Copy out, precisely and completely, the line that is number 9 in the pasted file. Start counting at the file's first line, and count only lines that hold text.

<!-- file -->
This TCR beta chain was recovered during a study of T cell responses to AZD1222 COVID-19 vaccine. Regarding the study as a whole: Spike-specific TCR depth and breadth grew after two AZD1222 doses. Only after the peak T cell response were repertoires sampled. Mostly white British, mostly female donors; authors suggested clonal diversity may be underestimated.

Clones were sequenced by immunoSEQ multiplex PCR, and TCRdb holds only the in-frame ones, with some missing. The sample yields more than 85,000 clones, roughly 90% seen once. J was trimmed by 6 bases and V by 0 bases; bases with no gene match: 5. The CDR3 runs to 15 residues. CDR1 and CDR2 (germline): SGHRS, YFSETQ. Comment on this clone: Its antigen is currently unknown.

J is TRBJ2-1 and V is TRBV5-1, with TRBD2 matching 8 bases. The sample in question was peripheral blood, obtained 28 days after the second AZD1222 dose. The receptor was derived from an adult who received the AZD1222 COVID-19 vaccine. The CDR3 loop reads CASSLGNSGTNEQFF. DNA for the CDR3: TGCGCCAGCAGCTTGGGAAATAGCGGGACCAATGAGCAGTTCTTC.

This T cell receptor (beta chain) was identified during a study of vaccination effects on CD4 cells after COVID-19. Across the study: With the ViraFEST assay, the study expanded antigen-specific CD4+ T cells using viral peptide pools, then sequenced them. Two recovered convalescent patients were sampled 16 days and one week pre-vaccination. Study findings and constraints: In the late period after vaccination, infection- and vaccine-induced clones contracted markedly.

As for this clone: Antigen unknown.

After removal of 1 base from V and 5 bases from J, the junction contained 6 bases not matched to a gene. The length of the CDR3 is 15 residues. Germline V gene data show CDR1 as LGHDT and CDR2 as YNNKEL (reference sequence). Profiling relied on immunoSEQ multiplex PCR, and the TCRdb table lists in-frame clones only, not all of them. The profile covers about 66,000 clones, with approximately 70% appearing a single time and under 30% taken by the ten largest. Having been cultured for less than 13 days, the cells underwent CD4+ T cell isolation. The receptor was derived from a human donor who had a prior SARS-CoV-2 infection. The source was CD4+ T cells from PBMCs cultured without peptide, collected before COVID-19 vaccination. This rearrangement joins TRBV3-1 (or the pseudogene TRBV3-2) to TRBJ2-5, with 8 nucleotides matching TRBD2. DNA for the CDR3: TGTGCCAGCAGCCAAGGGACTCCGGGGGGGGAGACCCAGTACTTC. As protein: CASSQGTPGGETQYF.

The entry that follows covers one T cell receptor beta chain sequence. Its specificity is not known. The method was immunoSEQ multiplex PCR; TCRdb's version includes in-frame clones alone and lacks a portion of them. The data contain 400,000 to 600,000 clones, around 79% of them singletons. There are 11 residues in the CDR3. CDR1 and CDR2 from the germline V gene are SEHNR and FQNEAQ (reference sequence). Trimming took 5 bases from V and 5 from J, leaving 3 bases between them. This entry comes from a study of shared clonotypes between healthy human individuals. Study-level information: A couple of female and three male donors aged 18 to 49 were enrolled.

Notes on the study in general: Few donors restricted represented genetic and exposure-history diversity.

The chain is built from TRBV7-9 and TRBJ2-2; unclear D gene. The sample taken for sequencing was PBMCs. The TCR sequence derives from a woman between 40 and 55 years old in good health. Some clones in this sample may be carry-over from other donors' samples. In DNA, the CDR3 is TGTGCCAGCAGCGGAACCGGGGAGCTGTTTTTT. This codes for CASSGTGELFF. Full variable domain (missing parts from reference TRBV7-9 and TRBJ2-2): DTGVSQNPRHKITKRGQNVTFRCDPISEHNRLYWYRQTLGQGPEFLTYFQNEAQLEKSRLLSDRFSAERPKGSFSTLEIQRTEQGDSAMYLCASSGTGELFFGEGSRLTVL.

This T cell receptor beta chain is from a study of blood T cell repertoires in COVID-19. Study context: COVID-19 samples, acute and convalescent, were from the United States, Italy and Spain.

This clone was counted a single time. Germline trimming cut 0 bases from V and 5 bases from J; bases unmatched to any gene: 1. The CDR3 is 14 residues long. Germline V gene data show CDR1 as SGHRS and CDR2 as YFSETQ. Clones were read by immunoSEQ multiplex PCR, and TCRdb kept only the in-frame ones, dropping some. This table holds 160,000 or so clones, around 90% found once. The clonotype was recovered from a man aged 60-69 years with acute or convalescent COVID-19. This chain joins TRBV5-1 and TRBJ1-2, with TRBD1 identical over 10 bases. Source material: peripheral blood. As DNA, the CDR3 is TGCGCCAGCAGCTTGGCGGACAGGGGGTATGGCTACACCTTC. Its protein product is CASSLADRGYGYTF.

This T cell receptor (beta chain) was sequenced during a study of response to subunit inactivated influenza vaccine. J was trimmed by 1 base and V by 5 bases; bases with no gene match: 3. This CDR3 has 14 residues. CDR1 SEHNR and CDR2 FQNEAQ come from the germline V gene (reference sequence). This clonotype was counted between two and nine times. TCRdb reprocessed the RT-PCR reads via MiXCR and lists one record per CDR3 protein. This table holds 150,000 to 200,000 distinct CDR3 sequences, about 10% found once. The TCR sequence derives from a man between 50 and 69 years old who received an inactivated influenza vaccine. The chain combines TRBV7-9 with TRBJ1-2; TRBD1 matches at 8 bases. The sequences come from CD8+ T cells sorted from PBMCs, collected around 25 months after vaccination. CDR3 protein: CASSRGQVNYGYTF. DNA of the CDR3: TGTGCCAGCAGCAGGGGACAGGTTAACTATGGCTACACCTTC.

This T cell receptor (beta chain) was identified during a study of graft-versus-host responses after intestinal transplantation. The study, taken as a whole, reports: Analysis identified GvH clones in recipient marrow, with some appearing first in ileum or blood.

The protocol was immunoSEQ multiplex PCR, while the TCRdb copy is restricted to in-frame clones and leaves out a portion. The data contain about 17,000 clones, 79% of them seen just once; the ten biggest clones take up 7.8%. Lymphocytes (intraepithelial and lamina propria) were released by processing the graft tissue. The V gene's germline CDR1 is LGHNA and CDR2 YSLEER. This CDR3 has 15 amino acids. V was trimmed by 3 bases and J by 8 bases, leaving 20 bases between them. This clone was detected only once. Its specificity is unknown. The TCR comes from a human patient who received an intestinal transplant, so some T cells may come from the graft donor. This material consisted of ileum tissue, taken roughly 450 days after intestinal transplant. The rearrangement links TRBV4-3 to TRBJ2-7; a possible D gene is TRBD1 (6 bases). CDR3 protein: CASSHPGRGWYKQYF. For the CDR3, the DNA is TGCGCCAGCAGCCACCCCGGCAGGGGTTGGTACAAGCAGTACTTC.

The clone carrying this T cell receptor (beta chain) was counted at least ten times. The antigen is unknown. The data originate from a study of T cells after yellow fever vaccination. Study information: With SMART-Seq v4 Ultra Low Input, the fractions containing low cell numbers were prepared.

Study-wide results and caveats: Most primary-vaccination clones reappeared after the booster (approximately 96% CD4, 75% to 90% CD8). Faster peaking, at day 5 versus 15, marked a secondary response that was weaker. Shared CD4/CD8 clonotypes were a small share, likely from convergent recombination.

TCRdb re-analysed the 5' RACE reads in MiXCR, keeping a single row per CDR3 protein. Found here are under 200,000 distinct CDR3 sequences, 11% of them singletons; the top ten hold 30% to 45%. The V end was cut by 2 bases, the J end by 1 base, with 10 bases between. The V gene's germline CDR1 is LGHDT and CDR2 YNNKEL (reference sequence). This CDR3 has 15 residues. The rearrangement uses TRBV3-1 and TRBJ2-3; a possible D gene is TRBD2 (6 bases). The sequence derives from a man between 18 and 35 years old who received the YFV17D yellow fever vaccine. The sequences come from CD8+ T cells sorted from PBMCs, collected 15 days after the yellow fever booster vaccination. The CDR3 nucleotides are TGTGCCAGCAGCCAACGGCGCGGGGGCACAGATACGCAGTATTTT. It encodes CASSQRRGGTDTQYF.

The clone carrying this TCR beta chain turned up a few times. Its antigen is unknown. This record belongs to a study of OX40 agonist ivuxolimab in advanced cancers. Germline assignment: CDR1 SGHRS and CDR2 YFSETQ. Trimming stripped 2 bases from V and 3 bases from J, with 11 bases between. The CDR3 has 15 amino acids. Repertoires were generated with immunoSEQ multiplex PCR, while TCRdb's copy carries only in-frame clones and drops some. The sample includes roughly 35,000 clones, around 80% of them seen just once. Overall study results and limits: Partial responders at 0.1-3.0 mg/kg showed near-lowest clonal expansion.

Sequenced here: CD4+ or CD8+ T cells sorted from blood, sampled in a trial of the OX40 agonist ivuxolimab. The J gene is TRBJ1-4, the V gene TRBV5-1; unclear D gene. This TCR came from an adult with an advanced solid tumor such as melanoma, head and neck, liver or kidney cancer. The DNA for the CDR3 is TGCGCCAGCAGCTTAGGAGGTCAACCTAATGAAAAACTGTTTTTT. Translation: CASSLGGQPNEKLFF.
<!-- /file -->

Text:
The chain is built from TRBV7-9 and TRBJ2-2; unclear D gene. The sample taken for sequencing was PBMCs. The TCR sequence derives from a woman between 40 and 55 years old in good health. Some clones in this sample may be carry-over from other donors' samples. In DNA, the CDR3 is TGTGCCAGCAGCGGAACCGGGGAGCTGTTTTTT. This codes for CASSGTGELFF. Full variable domain (missing parts from reference TRBV7-9 and TRBJ2-2): DTGVSQNPRHKITKRGQNVTFRCDPISEHNRLYWYRQTLGQGPEFLTYFQNEAQLEKSRLLSDRFSAERPKGSFSTLEIQRTEQGDSAMYLCASSGTGELFFGEGSRLTVL.